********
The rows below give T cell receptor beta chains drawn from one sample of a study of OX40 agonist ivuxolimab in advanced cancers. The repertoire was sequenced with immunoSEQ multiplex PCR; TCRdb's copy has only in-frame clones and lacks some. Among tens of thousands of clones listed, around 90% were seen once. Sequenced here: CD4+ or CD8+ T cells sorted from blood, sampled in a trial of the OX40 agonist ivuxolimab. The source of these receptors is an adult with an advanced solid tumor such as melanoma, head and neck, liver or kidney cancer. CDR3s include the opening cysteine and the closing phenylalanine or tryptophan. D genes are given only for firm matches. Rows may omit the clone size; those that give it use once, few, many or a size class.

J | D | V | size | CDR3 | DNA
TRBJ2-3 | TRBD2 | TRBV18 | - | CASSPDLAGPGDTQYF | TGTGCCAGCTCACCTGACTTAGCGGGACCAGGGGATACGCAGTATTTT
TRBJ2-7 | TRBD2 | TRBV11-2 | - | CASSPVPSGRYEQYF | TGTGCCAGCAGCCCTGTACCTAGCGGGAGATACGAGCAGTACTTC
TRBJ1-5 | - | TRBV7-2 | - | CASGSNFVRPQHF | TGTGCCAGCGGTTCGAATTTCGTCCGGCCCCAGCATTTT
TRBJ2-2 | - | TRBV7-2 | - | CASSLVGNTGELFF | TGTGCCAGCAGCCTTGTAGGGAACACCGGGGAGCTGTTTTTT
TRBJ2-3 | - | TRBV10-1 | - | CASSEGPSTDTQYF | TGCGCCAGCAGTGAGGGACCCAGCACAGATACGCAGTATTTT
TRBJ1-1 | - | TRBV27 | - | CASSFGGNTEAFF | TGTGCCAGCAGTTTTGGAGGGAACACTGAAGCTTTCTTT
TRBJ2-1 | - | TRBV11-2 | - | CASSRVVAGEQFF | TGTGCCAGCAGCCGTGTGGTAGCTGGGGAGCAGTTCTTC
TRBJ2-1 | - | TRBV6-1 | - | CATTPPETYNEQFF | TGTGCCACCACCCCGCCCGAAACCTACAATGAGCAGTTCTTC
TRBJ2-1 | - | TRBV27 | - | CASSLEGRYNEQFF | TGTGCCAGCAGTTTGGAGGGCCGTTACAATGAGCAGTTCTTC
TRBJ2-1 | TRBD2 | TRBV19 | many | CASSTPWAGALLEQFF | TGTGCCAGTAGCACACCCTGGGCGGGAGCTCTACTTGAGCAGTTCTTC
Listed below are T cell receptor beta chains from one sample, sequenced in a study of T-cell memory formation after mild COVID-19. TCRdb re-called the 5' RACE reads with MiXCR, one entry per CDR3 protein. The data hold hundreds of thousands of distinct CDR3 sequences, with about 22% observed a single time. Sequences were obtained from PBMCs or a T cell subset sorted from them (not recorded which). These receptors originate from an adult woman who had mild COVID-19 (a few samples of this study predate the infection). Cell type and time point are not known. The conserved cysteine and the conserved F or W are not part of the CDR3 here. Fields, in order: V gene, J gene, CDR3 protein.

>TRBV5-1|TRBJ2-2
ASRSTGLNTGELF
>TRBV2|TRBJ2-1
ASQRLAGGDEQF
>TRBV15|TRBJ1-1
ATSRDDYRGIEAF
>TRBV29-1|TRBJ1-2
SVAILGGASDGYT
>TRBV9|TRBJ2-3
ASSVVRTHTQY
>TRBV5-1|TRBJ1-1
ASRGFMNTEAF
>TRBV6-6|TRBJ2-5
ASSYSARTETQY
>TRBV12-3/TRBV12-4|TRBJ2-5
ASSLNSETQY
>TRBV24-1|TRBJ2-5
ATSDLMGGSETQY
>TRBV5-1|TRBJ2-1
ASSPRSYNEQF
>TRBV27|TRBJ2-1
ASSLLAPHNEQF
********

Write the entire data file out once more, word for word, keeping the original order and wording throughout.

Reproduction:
The rows below give T cell receptor beta chains drawn from one sample of a study of OX40 agonist ivuxolimab in advanced cancers. The repertoire was sequenced with immunoSEQ multiplex PCR; TCRdb's copy has only in-frame clones and lacks some. Among tens of thousands of clones listed, around 90% were seen once. Sequenced here: CD4+ or CD8+ T cells sorted from blood, sampled in a trial of the OX40 agonist ivuxolimab. The source of these receptors is an adult with an advanced solid tumor such as melanoma, head and neck, liver or kidney cancer. CDR3s include the opening cysteine and the closing phenylalanine or tryptophan. D genes are given only for firm matches. Rows may omit the clone size; those that give it use once, few, many or a size class.

J | D | V | size | CDR3 | DNA
TRBJ2-3 | TRBD2 | TRBV18 | - | CASSPDLAGPGDTQYF | TGTGCCAGCTCACCTGACTTAGCGGGACCAGGGGATACGCAGTATTTT
TRBJ2-7 | TRBD2 | TRBV11-2 | - | CASSPVPSGRYEQYF | TGTGCCAGCAGCCCTGTACCTAGCGGGAGATACGAGCAGTACTTC
TRBJ1-5 | - | TRBV7-2 | - | CASGSNFVRPQHF | TGTGCCAGCGGTTCGAATTTCGTCCGGCCCCAGCATTTT
TRBJ2-2 | - | TRBV7-2 | - | CASSLVGNTGELFF | TGTGCCAGCAGCCTTGTAGGGAACACCGGGGAGCTGTTTTTT
TRBJ2-3 | - | TRBV10-1 | - | CASSEGPSTDTQYF | TGCGCCAGCAGTGAGGGACCCAGCACAGATACGCAGTATTTT
TRBJ1-1 | - | TRBV27 | - | CASSFGGNTEAFF | TGTGCCAGCAGTTTTGGAGGGAACACTGAAGCTTTCTTT
TRBJ2-1 | - | TRBV11-2 | - | CASSRVVAGEQFF | TGTGCCAGCAGCCGTGTGGTAGCTGGGGAGCAGTTCTTC
TRBJ2-1 | - | TRBV6-1 | - | CATTPPETYNEQFF | TGTGCCACCACCCCGCCCGAAACCTACAATGAGCAGTTCTTC
TRBJ2-1 | - | TRBV27 | - | CASSLEGRYNEQFF | TGTGCCAGCAGTTTGGAGGGCCGTTACAATGAGCAGTTCTTC
TRBJ2-1 | TRBD2 | TRBV19 | many | CASSTPWAGALLEQFF | TGTGCCAGTAGCACACCCTGGGCGGGAGCTCTACTTGAGCAGTTCTTC
Listed below are T cell receptor beta chains from one sample, sequenced in a study of T-cell memory formation after mild COVID-19. TCRdb re-called the 5' RACE reads with MiXCR, one entry per CDR3 protein. The data hold hundreds of thousands of distinct CDR3 sequences, with about 22% observed a single time. Sequences were obtained from PBMCs or a T cell subset sorted from them (not recorded which). These receptors originate from an adult woman who had mild COVID-19 (a few samples of this study predate the infection). Cell type and time point are not known. The conserved cysteine and the conserved F or W are not part of the CDR3 here. Fields, in order: V gene, J gene, CDR3 protein.

>TRBV5-1|TRBJ2-2
ASRSTGLNTGELF
>TRBV2|TRBJ2-1
ASQRLAGGDEQF
>TRBV15|TRBJ1-1
ATSRDDYRGIEAF
>TRBV29-1|TRBJ1-2
SVAILGGASDGYT
>TRBV9|TRBJ2-3
ASSVVRTHTQY
>TRBV5-1|TRBJ1-1
ASRGFMNTEAF
>TRBV6-6|TRBJ2-5
ASSYSARTETQY
>TRBV12-3/TRBV12-4|TRBJ2-5
ASSLNSETQY
>TRBV24-1|TRBJ2-5
ATSDLMGGSETQY
>TRBV5-1|TRBJ2-1
ASSPRSYNEQF
>TRBV27|TRBJ2-1
ASSLLAPHNEQF